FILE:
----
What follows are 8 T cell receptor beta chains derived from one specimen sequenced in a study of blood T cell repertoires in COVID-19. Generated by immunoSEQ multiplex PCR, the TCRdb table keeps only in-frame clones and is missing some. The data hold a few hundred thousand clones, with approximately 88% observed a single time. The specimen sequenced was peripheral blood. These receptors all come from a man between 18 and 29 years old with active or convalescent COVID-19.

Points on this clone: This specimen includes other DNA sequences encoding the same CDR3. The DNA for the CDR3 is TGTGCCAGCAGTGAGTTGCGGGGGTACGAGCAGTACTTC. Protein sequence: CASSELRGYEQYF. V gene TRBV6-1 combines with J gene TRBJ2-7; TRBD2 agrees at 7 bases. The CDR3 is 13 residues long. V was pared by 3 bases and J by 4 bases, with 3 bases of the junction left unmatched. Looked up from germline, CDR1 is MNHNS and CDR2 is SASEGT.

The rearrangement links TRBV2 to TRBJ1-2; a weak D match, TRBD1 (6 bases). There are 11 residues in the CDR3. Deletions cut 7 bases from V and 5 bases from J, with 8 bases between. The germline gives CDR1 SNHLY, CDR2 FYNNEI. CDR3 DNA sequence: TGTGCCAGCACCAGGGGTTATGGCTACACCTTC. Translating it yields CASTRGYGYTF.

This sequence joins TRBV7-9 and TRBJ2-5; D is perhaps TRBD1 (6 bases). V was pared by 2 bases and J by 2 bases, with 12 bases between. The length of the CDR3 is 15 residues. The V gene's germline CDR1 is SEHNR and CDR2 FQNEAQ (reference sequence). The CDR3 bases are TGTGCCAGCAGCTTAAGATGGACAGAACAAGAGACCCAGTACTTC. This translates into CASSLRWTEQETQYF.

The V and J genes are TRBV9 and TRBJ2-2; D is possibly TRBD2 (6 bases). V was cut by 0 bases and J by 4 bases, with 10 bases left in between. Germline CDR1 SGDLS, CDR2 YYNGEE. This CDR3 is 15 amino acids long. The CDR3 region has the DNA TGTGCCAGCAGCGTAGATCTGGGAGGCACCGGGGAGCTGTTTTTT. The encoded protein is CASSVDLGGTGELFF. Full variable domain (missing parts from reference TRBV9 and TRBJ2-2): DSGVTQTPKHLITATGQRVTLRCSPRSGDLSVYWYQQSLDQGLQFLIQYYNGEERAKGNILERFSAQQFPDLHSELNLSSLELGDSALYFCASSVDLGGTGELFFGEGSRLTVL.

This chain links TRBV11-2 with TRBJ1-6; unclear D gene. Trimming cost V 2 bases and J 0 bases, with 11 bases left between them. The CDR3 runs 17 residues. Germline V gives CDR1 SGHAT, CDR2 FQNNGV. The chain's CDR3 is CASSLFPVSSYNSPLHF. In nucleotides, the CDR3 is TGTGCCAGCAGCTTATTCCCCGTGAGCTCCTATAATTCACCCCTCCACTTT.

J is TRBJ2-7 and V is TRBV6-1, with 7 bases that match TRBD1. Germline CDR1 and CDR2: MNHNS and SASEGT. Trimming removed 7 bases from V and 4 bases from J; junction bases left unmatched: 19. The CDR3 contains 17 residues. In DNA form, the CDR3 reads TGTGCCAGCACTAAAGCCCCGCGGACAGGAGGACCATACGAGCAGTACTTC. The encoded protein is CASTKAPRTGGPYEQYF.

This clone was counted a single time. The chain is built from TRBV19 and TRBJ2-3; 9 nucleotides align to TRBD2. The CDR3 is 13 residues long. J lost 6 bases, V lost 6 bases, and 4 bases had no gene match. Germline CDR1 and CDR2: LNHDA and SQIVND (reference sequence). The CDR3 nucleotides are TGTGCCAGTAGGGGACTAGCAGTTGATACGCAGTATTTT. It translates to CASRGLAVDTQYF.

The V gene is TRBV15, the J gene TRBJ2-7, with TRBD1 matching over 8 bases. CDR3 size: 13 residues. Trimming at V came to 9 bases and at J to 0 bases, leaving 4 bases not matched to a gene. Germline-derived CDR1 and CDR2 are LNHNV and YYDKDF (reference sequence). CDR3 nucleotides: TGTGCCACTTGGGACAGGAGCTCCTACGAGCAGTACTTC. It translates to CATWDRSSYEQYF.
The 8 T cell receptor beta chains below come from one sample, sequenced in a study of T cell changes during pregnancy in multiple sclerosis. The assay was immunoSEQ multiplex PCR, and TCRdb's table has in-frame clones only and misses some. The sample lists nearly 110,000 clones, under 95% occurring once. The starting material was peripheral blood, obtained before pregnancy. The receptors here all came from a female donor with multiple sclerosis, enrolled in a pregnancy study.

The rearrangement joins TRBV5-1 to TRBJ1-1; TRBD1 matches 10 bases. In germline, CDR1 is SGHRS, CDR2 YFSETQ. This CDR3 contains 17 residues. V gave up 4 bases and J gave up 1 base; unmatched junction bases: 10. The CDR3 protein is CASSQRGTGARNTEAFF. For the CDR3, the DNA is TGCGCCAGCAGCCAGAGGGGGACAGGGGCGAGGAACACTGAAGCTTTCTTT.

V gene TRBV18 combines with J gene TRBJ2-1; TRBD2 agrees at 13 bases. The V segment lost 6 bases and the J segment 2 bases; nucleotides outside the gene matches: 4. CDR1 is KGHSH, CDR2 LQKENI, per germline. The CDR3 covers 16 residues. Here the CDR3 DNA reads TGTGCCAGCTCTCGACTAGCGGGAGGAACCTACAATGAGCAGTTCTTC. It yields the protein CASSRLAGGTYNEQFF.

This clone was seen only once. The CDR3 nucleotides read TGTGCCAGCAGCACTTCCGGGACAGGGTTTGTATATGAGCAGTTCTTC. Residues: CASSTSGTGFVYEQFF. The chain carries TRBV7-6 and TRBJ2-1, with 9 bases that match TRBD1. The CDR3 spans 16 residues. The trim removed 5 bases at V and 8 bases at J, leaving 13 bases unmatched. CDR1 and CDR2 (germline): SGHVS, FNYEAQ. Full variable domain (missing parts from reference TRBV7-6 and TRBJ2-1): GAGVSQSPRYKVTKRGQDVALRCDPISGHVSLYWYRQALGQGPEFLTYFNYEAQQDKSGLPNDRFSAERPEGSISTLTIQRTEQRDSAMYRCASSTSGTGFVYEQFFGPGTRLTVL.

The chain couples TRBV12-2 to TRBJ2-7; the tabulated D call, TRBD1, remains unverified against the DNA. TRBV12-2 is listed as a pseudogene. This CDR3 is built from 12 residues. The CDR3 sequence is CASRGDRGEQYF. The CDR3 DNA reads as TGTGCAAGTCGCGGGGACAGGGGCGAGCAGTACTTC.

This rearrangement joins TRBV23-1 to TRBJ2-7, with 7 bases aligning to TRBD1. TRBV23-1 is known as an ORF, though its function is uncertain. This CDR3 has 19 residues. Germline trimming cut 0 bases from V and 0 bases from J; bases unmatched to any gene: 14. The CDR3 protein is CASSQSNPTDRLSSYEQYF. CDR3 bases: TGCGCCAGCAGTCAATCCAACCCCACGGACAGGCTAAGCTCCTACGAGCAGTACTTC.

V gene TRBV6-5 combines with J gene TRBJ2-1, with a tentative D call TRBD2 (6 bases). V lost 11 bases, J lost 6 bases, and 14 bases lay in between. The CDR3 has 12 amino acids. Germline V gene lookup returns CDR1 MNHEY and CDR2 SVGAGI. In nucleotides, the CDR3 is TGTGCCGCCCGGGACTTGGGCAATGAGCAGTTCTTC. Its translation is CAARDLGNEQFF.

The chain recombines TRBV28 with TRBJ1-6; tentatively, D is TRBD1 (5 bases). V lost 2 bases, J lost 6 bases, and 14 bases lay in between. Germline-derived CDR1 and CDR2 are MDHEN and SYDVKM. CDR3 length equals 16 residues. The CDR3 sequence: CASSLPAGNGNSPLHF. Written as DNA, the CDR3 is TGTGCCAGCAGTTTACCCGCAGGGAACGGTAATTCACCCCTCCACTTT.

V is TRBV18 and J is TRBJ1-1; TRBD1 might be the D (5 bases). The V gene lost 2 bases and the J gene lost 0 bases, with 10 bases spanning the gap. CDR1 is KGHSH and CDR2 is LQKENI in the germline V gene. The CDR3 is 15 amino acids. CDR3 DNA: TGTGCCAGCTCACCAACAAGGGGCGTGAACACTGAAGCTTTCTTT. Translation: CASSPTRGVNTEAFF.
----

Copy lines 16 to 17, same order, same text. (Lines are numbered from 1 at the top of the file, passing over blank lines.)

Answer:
V gene TRBV6-5 combines with J gene TRBJ2-1, with a tentative D call TRBD2 (6 bases). V lost 11 bases, J lost 6 bases, and 14 bases lay in between. The CDR3 has 12 amino acids. Germline V gene lookup returns CDR1 MNHEY and CDR2 SVGAGI. In nucleotides, the CDR3 is TGTGCCGCCCGGGACTTGGGCAATGAGCAGTTCTTC. Its translation is CAARDLGNEQFF.

The chain recombines TRBV28 with TRBJ1-6; tentatively, D is TRBD1 (5 bases). V lost 2 bases, J lost 6 bases, and 14 bases lay in between. Germline-derived CDR1 and CDR2 are MDHEN and SYDVKM. CDR3 length equals 16 residues. The CDR3 sequence: CASSLPAGNGNSPLHF. Written as DNA, the CDR3 is TGTGCCAGCAGTTTACCCGCAGGGAACGGTAATTCACCCCTCCACTTT.